How to Apply CPU Thermal Paste
Building a PC can be stressful or elating, but one thing is for sure: it’s important to take your time and apply the best practices. Especially when assembling components that can be worth hundreds of dollars, even minor errors could lead to disastrous damage. Assembling your processor is no exception: the thermal paste you add plays an essential role in keeping it cool. This article will give you the lowdown on how and when to apply it.
A thermal paste is a mixture of ceramic or metallic materials suspended in a binder. They can either be electrically conductive or not, and the type you choose depends on your needs. Conductive thermal pastes (liquid metal and those with silver) are excellent heat transferrs, but they also carry electricity. If they leak onto your motherboard or CPU pins, they can cause a short circuit that damages them. Non-conductive pastes like carbon or diamond are affordable and easy to spread, but they may not be as effective at lowering temperatures.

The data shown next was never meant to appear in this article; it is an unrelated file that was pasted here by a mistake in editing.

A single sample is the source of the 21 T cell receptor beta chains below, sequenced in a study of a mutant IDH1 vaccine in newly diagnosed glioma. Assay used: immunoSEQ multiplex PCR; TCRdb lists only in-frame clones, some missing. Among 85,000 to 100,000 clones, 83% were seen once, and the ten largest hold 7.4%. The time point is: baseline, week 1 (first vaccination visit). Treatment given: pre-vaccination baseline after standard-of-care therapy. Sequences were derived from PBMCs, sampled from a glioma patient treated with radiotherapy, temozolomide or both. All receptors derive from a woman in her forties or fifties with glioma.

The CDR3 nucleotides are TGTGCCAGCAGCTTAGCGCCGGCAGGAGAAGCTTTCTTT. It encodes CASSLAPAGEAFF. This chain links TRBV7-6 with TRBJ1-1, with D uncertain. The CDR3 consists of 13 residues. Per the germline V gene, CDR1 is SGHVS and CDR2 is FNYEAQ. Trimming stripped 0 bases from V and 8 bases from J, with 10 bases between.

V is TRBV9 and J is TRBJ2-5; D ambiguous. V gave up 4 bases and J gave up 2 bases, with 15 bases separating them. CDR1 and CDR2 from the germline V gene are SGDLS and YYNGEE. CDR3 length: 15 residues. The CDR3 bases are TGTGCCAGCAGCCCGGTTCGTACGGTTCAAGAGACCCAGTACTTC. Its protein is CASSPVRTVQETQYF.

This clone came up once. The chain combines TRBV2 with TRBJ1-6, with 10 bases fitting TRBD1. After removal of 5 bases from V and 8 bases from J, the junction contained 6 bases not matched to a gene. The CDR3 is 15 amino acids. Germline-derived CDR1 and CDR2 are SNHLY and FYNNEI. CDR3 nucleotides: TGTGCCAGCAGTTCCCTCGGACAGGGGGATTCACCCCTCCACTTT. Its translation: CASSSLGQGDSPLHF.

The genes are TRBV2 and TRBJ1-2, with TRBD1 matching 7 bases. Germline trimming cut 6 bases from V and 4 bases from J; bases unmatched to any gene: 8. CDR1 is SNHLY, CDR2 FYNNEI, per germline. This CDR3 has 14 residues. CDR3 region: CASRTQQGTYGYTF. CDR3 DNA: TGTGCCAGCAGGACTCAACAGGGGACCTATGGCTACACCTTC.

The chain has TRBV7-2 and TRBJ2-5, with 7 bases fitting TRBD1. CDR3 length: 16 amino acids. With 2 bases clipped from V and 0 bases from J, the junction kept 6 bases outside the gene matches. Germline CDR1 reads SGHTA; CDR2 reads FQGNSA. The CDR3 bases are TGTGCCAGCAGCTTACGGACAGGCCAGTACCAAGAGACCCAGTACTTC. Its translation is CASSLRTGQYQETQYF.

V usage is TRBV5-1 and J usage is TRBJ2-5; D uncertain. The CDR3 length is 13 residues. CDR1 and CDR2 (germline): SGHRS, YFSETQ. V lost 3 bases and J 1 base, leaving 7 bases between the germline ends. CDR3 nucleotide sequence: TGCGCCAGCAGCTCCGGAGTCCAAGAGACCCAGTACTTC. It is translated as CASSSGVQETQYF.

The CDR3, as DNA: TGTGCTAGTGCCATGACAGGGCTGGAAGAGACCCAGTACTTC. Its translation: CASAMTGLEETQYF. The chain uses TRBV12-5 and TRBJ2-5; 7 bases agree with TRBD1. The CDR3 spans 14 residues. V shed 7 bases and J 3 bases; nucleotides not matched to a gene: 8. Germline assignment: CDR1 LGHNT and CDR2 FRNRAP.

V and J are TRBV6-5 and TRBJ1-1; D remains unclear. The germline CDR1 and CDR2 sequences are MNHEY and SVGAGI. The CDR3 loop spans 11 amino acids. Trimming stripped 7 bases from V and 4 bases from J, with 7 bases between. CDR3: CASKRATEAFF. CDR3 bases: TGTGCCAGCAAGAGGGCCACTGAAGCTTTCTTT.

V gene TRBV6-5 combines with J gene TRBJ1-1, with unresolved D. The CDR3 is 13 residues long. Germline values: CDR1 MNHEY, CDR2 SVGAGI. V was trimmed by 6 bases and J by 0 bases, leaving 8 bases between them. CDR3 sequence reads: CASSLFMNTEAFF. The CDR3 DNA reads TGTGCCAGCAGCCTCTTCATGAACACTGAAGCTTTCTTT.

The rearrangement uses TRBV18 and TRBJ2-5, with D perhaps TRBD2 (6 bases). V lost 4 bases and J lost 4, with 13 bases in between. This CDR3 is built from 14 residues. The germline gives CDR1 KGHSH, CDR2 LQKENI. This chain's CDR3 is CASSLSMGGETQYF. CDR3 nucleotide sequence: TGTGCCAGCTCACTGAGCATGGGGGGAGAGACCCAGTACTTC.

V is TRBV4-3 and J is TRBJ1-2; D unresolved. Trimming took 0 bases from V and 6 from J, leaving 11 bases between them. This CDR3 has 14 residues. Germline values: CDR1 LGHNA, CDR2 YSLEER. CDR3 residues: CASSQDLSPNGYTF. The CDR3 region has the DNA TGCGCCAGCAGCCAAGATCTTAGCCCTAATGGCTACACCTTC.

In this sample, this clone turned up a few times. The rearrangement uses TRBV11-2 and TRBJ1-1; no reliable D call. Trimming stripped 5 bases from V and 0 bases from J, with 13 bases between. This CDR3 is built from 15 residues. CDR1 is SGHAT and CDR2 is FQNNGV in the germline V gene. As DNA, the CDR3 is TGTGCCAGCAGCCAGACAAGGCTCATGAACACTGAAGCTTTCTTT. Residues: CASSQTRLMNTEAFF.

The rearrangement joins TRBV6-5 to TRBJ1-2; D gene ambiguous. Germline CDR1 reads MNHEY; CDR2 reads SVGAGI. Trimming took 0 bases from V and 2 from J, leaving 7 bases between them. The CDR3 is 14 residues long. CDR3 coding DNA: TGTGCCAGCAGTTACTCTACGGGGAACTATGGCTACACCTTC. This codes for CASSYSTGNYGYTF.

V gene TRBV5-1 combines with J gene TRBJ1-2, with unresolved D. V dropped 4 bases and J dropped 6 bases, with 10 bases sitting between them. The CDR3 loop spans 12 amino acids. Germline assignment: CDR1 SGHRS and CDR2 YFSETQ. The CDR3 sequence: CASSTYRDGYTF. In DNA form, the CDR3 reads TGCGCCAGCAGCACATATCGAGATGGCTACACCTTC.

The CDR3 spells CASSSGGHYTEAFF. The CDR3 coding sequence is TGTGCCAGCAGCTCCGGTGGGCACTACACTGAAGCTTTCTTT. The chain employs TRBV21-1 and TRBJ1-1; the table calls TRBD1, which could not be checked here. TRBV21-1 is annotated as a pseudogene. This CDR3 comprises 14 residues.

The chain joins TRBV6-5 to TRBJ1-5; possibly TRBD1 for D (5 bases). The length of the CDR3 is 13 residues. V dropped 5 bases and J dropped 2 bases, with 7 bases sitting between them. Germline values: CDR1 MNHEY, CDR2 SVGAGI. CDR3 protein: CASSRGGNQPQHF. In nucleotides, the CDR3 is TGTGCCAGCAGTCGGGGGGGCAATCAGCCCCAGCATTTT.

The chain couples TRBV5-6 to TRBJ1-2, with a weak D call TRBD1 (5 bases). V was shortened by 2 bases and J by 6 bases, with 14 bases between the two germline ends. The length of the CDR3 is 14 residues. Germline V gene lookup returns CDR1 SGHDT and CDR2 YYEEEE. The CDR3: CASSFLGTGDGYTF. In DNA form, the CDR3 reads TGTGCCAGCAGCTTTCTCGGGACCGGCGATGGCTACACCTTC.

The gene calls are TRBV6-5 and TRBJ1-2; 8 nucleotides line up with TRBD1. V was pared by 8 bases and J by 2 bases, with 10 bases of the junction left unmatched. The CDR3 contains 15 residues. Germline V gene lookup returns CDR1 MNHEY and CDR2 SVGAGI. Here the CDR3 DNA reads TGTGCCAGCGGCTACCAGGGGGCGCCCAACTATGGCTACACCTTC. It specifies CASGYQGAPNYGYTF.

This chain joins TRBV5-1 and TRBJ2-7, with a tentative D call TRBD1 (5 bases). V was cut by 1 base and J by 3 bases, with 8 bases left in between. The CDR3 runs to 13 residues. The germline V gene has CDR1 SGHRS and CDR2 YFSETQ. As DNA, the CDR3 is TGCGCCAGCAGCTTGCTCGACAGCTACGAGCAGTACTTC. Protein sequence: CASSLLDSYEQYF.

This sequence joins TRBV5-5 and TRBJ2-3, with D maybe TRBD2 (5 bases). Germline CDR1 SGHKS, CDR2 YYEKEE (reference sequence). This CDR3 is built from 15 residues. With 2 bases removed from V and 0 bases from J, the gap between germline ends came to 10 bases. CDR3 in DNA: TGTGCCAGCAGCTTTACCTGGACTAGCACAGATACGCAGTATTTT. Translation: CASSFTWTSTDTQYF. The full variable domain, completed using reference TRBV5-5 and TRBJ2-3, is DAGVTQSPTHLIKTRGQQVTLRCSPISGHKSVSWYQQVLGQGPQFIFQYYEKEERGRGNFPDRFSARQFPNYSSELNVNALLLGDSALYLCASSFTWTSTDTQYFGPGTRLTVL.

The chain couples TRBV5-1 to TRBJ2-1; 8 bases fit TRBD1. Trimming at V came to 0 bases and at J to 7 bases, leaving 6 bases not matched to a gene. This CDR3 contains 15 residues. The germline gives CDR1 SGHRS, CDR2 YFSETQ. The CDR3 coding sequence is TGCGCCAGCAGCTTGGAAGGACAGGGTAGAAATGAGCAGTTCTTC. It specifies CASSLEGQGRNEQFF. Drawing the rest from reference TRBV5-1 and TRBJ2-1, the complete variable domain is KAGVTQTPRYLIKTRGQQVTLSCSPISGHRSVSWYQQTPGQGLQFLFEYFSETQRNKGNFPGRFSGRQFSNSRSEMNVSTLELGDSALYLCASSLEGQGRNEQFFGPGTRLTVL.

To apply the thermal paste, put a small dab of it in the center of your CPU’s contact plate and then lower the heat sink’s connecting part flat over it. Maximum PC recommends using a dab smaller than a pea or BB, while PC Magazine suggests you gently rub it in short motions to distribute it evenly. Generally, it’s a good idea to use a higher-grade paste that has a lower thermal resistance as this will provide better results at higher temperatures. CPU thermal paste